And Jack Resneck Jr., MD, president of the American Medical Association (AMA), was quoted in the press release as saying, “With each passing year, it becomes more urgent to provide physicians with greater opportunities to participate in alternative payment models (APMs) where they can improve quality and value for patients while reducing burdens on physicians and practices.While it is also important to maintain a viable option of fee-for-service, the Merit-Based Incentive Payment System (MIPS) contributes to physician burnout by requiring physicians to spend approximately $12,800 and more than 200 hours of staff time annually on compliance with the place of patient care. A strong package of PADs is key to easing this burden. We commend Sens. Whitehouse and Barrasso for this sensible bill to extend PAD incentive payments for two years. M and enable physicians to gradually increase their degree of participation in value-based models of care,” he added.

Meanwhile, Susan Dentzer, president and CEO of APG, America’s Physician Groups, said in a statement that “America’s Physician Groups commends Senators Whitehouse and Barrasso for introducing bipartisan legislation to expand Medicare incentive payments. essential for clinicians participating in advanced alternative payment models.. About 300,000 physicians and other clinicians engaged in these models are using the five percent premiums on Medicare’s physician fee schedule to build the systems needed to better coordinate care patients. Incentives have been particularly helpful in attracting more specialists to value-based payment arrangements. It is important not to interrupt this process of transition, and the extension of premiums for another two years, as this legislation, will help maintain momentum to provide more centered care patient-based and value-based for those enrolled in traditional Medicare. ”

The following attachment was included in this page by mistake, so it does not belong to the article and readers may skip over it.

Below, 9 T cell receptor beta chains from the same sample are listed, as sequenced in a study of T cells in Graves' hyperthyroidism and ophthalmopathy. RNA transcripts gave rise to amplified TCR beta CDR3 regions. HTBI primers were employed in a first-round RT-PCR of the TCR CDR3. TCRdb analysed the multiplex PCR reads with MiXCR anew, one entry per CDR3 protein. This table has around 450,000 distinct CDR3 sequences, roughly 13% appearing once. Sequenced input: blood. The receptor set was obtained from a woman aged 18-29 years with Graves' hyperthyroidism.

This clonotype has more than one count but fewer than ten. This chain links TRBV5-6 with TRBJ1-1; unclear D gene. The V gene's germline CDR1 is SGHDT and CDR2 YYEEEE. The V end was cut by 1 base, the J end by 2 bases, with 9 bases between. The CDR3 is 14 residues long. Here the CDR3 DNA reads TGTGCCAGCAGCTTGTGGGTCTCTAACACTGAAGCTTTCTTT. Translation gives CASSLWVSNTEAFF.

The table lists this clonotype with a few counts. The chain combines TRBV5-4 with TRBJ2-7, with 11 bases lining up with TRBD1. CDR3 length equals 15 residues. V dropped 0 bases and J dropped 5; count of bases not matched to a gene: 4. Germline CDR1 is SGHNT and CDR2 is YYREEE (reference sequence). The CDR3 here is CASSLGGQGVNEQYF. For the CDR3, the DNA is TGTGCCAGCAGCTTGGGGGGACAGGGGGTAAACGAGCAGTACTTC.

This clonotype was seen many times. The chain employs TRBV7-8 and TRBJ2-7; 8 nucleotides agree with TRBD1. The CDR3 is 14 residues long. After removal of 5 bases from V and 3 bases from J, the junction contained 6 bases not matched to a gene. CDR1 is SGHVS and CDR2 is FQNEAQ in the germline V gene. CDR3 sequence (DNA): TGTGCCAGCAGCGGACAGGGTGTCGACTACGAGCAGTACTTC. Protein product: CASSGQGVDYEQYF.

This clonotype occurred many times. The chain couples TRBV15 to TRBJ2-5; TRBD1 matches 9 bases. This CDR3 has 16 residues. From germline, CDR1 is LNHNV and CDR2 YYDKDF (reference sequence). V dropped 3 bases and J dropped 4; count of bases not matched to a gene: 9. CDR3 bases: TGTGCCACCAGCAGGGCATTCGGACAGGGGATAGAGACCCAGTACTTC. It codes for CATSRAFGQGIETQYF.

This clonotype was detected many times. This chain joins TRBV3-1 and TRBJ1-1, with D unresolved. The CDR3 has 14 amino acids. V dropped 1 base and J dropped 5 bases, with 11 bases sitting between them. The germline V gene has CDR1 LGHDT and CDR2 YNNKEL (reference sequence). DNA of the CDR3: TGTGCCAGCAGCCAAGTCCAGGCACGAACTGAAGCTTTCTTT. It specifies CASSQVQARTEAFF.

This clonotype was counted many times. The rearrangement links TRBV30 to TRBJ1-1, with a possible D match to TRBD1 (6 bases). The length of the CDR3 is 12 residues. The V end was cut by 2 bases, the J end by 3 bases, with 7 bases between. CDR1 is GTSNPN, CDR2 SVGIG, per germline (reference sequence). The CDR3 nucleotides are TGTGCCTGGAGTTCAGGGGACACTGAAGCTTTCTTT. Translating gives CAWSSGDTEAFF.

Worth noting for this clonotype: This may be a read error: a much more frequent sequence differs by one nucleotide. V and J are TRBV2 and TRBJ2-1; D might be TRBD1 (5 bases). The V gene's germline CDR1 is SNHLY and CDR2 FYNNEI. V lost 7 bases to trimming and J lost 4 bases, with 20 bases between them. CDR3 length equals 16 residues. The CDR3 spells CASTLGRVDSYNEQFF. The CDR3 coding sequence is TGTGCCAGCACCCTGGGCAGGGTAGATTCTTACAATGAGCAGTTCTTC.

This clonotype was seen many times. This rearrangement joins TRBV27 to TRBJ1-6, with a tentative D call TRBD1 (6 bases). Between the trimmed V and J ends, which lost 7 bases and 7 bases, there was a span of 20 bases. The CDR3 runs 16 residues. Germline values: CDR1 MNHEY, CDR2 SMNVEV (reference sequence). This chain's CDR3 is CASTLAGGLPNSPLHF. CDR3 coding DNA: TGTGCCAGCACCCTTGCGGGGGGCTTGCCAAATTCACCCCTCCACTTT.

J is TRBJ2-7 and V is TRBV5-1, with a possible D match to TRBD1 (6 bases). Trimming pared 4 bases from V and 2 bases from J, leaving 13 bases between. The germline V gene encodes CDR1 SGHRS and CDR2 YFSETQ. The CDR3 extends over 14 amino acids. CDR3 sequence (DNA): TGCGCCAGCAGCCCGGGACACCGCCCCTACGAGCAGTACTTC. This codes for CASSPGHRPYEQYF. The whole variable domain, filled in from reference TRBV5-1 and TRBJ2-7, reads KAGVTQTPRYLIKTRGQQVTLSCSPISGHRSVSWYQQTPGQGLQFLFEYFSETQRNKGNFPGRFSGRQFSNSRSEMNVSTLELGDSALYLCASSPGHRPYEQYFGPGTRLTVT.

And Jerry Penso, MD, president and CEO of AMGA, the American Medical Group Association, endorsed the legislation, saying, “The Advanced APM program is critical to Medicare’s continued transition to value. This bill ensures that Medicare provides the support providers need to begin and continue the journey to value. The passage of this bill sends a clear signal that value is here to stay in the Medicare program.

Ashley Ridlon, vice president of health policy at New York-based Evolent Health, whose Evolent Care Partners division manages 1,500 providers in nine states involved in their ACO Medicare Shared Savings Program (MSSP), says the issues addressed in the new bill are of enormous interest to suppliers, in terms of their continued participation in NPAs. “We see physicians, especially primary care physicians, really struggling,” says Ridlon. “There are 4.5% cuts coming next year. I worked on Capitol Hill during the days of the SGR cuts, and all of a sudden it’s a feeling like that. The big picture here, she says, is “the sustainability of physician payment. We would say that this 5% prepayment should be part of the doctors’ payment. We believe that if Congress addresses payment for physicians, value must be part of the equation. And the bonus was effective; we have seen ACOs grow significantly. But to date, only 20% of doctors are qualified for the bonus. It therefore failed to meet expectations. »

Ultimately, Ridlon says, “We’d like to see at least two more years of having this help incentivizing providers to participate. We have already recruited providers for 2023. And in 2023, we could say to providers, join this model and you can benefit from the premium in 2024.”